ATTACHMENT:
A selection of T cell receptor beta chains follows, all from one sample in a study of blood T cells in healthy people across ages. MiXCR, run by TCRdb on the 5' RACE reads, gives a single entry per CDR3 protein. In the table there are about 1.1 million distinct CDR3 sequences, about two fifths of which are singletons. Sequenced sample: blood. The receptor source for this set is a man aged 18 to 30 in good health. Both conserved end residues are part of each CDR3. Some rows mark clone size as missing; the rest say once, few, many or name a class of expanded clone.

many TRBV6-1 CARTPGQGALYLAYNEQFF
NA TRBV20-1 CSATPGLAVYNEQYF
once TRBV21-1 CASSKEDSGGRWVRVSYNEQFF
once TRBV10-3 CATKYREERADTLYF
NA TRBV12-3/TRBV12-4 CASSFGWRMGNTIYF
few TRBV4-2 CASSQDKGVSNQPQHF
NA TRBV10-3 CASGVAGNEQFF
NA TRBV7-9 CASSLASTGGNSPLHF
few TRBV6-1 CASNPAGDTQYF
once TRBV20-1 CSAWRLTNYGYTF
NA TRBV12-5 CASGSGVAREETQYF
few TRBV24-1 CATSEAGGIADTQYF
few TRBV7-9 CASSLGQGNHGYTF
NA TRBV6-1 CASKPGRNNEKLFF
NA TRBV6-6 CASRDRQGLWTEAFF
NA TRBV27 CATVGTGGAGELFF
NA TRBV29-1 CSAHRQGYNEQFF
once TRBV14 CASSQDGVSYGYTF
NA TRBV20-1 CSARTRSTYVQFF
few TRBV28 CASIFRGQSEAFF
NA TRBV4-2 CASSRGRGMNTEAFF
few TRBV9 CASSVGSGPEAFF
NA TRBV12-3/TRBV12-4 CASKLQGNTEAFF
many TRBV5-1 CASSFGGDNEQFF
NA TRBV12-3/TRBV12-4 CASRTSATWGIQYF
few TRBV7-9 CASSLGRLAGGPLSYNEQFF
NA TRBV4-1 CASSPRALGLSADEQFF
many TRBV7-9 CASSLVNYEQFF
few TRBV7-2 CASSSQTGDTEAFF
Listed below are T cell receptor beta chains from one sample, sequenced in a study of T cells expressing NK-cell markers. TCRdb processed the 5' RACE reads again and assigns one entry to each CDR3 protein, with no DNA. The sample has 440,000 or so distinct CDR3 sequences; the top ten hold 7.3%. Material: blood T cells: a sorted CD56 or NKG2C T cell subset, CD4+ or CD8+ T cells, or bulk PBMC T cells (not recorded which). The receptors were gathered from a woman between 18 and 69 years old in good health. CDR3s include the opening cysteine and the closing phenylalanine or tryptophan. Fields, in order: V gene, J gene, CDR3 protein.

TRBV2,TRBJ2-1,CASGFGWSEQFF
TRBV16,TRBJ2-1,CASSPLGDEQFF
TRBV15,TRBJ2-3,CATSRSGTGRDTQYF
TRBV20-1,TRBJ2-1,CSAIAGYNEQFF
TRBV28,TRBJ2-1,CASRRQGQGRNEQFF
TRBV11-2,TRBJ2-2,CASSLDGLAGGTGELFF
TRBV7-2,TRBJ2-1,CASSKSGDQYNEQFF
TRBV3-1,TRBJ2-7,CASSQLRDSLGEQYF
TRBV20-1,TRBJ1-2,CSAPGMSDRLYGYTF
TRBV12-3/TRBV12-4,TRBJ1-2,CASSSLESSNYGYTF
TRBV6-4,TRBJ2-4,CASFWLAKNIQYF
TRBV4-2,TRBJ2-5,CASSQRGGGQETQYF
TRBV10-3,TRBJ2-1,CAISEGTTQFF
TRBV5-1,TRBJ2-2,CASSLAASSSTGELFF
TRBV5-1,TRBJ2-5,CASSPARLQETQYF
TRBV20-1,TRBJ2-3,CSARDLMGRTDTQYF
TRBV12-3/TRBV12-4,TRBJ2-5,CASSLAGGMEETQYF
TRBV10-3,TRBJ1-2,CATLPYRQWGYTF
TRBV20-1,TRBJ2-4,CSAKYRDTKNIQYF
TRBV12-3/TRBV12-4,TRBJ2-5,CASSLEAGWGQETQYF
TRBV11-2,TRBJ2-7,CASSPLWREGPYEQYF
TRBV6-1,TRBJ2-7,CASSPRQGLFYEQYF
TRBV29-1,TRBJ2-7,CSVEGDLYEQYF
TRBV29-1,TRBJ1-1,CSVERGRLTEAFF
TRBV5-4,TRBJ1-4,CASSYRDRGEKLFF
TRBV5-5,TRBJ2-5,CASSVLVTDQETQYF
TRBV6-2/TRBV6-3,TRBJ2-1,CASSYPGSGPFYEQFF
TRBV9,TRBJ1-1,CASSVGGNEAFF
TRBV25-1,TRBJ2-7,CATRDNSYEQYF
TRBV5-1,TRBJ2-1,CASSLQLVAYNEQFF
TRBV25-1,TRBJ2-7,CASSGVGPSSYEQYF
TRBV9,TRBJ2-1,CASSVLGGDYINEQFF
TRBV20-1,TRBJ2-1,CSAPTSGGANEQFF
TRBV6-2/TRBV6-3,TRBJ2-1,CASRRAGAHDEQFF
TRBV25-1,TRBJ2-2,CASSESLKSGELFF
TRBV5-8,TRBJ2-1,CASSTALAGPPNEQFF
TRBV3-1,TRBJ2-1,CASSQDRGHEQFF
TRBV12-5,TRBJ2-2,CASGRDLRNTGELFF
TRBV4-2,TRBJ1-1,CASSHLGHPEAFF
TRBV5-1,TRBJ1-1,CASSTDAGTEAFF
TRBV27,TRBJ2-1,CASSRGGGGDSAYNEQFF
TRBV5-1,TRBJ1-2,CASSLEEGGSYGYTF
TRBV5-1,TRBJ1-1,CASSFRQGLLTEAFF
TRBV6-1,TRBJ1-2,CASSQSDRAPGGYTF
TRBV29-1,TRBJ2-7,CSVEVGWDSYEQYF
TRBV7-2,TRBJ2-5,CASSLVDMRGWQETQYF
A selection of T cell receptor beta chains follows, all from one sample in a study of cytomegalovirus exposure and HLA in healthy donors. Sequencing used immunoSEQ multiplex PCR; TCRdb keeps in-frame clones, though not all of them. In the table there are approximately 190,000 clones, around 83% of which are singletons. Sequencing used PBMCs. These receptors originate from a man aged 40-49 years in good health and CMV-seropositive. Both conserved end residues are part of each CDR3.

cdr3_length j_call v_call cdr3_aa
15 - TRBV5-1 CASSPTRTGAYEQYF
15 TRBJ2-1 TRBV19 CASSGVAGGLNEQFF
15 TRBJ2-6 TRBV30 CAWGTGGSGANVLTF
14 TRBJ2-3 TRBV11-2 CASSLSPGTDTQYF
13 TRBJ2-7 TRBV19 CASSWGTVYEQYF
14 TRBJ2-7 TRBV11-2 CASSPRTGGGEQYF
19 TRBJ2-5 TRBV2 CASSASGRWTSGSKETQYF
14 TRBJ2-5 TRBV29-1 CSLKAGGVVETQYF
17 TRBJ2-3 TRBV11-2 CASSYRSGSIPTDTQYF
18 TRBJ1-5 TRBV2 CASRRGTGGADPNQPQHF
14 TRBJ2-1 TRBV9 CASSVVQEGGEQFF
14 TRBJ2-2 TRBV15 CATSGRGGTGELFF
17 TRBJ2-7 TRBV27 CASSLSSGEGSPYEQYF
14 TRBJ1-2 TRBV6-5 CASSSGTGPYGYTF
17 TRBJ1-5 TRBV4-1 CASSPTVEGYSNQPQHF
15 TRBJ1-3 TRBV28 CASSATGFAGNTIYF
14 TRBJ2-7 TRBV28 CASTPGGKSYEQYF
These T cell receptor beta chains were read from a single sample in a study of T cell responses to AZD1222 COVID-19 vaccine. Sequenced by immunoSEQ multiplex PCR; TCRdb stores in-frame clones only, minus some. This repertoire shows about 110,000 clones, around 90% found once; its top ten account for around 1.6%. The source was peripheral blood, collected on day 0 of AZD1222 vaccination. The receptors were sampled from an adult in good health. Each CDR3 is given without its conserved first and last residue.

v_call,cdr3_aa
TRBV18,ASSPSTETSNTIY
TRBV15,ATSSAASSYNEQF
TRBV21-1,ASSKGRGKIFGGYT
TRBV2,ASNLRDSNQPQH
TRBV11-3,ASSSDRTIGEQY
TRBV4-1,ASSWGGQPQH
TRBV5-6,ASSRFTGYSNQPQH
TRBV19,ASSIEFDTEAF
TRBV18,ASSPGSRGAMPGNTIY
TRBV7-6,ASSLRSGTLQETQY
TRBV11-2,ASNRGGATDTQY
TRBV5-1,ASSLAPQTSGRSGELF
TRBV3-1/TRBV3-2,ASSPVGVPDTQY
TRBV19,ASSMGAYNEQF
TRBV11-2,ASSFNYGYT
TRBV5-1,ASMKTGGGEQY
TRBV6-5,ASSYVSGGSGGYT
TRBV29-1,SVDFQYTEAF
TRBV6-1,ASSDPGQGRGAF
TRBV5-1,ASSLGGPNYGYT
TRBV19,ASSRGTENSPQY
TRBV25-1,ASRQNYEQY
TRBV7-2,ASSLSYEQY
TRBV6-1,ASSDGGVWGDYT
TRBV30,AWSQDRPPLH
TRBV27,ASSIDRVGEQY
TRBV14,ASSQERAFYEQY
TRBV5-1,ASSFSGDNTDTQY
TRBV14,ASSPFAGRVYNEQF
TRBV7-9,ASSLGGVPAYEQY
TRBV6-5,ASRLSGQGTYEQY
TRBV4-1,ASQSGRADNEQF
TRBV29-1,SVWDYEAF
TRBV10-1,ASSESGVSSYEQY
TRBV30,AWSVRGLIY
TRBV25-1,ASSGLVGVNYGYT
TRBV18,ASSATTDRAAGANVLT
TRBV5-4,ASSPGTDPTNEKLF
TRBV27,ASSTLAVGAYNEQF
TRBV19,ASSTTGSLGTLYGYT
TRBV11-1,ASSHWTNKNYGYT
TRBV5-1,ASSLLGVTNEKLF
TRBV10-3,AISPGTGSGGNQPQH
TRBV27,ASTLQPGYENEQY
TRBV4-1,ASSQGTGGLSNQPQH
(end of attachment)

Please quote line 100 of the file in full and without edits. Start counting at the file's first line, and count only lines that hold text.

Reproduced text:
TRBV15,ATSSAASSYNEQF